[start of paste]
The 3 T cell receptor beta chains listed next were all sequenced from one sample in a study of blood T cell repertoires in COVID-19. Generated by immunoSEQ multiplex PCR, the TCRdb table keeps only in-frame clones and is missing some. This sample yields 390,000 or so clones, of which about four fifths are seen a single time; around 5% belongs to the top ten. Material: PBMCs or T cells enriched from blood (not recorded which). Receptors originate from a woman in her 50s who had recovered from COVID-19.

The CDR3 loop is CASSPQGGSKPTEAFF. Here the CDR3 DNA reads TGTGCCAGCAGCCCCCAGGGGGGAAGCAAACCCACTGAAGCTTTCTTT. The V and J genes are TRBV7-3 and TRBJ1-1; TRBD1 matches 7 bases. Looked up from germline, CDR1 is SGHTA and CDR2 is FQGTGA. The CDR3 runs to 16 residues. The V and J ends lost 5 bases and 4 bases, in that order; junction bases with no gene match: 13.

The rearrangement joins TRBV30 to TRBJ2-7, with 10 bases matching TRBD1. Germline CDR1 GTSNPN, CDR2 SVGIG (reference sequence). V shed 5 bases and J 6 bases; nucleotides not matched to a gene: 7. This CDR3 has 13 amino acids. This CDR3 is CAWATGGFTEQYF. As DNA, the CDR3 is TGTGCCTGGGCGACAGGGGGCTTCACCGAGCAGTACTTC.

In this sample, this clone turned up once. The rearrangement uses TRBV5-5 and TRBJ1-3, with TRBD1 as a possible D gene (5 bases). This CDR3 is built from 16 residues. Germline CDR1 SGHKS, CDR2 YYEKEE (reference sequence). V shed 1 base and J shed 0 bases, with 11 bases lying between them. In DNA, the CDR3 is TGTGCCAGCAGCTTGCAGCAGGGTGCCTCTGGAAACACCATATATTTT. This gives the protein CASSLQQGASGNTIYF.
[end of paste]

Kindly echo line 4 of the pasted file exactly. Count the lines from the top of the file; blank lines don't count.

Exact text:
In this sample, this clone turned up once. The rearrangement uses TRBV5-5 and TRBJ1-3, with TRBD1 as a possible D gene (5 bases). This CDR3 is built from 16 residues. Germline CDR1 SGHKS, CDR2 YYEKEE (reference sequence). V shed 1 base and J shed 0 bases, with 11 bases lying between them. In DNA, the CDR3 is TGTGCCAGCAGCTTGCAGCAGGGTGCCTCTGGAAACACCATATATTTT. This gives the protein CASSLQQGASGNTIYF.